Monday, 7 December 2009

Wing Chun Training: What Are You Looking At?

What are you looking at? WHAT are you LOOKING at?

I’m not looking at your ugly face, that’s for sure.

But isn’t that where most people look in a fight? They get in the other guy’s space, they stare him down, they bounce around with fists at the ready, they look at shoulders, body, legs…everywhere but at what really matters. And that’s okay with me. You go ahead and stare at my gorgeous baby-browns, boys. I’m watching the part of you that interests me the most.

Your elbows.

The elbow has to move past the plane of the body in order for the hand to reach out, right? And the closest elbow will indicate the closest possible weapon my opponent can use on me. So that’s the one I’m going to watch. The shorter the distance between the weapon and the target, the faster it can arrive. In simple terms:
Distance = Time
Maybe your opponent decides to throw a punch with the rear arm. If you’re watching the forward elbow and a punch arrives from the rear, you will see it, peripherally. And you’ll have more time to react because the distance is greater between that far weapon and you. But you won’t know what your opponent will do until he or she commits to something, so you must be prepared for the closest weapon, first.

Actually, let me rephrase that:
You should be watching the closest elbow that you’re not touching.

Not only do you want to watch that elbow, it’s the primary body part to get under control. Let’s suppose your opponent throws a lead-arm, straight right at your chin. You block his arm with a left-handed pak-sao and simultaneously punch over that pak-sao with your right. Now what? Assuming your opponent is still standing, you want to immediately follow up. Let’s say your first punch was effective, so you roll punch to his face. But what if he throws up his right elbow to block me? you suggest. Yes, potential problem. Solution? Don’t let him move that elbow.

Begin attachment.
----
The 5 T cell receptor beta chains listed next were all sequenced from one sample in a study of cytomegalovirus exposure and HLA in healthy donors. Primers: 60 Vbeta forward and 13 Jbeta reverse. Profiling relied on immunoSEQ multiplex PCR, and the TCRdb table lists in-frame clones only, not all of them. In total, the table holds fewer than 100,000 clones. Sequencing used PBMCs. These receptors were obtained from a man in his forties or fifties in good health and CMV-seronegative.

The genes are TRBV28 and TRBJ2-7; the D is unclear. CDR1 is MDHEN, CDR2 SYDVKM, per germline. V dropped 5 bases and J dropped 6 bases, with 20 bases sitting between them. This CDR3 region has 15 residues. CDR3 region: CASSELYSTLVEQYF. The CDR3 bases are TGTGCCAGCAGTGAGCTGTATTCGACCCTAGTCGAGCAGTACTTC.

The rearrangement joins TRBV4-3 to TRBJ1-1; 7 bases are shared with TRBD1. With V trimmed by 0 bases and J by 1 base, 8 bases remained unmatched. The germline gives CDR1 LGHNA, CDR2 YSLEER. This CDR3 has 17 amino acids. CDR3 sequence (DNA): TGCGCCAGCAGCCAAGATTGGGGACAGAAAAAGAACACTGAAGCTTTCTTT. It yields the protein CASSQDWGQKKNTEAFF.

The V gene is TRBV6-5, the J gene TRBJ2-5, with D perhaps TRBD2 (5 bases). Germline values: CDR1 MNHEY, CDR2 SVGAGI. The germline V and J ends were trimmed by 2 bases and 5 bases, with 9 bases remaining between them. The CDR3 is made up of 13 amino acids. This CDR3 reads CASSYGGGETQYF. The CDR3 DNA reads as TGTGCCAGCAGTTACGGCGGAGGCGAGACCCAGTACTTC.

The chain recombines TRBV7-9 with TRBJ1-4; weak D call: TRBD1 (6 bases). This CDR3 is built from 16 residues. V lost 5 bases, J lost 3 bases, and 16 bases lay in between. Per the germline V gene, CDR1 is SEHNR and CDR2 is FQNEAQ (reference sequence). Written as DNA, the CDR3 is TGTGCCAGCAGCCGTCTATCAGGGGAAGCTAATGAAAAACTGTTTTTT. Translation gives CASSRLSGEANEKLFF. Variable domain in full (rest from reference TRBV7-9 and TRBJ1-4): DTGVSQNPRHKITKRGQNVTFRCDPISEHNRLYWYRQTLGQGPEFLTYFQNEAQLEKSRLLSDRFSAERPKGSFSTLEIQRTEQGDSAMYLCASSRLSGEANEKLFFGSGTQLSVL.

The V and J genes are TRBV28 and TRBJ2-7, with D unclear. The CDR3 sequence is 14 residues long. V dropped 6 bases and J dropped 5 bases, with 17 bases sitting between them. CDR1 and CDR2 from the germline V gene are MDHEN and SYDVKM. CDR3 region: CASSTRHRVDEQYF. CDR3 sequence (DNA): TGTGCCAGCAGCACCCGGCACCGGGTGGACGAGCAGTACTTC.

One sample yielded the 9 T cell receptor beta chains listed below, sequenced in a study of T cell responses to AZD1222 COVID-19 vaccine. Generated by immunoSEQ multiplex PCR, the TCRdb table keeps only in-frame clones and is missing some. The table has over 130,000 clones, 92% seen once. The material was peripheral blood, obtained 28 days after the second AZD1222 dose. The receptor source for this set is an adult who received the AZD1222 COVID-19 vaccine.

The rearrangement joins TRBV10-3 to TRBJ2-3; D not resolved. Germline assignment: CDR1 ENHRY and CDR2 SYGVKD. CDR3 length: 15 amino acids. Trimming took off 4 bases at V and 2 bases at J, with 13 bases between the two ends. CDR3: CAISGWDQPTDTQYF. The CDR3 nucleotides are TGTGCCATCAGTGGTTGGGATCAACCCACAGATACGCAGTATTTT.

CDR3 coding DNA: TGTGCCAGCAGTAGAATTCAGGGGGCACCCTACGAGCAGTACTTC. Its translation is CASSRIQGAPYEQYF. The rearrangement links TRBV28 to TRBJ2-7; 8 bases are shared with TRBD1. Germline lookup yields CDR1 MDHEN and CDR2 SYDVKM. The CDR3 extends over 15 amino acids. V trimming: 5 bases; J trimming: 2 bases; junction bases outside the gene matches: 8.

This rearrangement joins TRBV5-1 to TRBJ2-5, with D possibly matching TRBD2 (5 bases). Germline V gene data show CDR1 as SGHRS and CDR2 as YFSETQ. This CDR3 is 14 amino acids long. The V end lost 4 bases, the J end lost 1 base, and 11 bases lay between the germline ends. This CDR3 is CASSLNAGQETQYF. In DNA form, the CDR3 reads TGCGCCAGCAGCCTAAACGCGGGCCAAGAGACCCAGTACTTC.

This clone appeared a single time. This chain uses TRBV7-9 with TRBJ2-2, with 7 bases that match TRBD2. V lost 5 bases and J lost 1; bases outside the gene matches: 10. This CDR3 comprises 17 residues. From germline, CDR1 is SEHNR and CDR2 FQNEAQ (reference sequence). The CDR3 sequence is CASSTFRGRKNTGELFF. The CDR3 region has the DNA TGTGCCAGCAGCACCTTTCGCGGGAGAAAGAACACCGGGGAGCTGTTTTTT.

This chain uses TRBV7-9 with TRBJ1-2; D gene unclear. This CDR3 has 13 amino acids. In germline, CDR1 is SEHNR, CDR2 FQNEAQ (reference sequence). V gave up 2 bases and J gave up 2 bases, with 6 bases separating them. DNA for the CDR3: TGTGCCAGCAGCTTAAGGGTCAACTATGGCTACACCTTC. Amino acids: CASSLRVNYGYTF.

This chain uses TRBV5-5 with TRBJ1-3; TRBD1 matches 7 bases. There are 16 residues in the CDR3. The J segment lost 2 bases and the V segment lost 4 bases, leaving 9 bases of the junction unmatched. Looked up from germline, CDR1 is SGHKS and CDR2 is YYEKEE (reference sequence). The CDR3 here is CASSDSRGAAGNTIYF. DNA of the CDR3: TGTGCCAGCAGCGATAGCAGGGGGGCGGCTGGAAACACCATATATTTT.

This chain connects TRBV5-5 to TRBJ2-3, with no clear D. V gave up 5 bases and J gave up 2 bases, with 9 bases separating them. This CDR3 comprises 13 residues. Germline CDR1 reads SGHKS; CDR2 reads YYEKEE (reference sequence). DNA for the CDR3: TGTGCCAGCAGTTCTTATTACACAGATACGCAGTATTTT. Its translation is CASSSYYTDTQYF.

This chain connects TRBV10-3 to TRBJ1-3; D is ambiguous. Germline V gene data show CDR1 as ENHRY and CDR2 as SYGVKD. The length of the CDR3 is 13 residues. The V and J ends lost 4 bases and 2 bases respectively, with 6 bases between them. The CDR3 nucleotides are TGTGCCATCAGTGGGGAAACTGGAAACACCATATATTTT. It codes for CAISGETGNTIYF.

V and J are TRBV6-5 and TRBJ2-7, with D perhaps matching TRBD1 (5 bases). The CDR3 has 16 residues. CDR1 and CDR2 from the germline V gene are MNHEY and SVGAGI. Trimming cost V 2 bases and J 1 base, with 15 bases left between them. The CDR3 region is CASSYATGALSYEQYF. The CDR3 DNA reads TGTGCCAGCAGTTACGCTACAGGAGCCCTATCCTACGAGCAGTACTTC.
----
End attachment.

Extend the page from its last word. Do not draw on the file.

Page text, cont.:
As long as you’re touching it, you know exactly where that arm is. As you roll punch with one hand and then the other, you lay down “cover fire” with the opposite hand in a continuous pak-sao/lop-sao trade-off while your opponent’s head is being repeatedly rocked. If he steps away, you’re touching him. You know exactly where he’s going. Wherever he goes, he’s going to pull you along with him, punching his head while pounding down his arm, all the way. You should be able to close your eyes and always know where your opponent is, letting his movements drive where your center goes.

Okay, save the closed eyes for practice. Let’s get back to the real thing.

If you’re touching that right arm, maintaining constant contact, do you need to watch for that right arm to be hitting you? Of course not. You’ll know if it’s getting anywhere near you because you can feel it. And your reaction to touch is faster than your reaction to sight. So where should you be looking, if not at that closest weapon?

I repeat:
You should be watching the closest elbow that you’re not touching.

You’re hitting this fool on one side, but you’re always watching that other, free elbow, lest it attempt to rise to the occasion and swing around after you. (And when it does, you’ll be ready to take it on, right Si-Hings?)

What about my opponent’s feet? you ask. Or his head? Both are weapons of destruction in and of their own right. You’ll be watching them peripherally, of course. But from what I’ve learned so far, controlling the elbows is a key component in Wing Chun combat. No, not the be-all-and-end-all, but important, nonetheless.

So go ahead and laugh when I put my guard up and stare at the middle of your arms, oh enemies dear. I may look stupid, but it’ll only be for few seconds. After that, you won’t see me at all.

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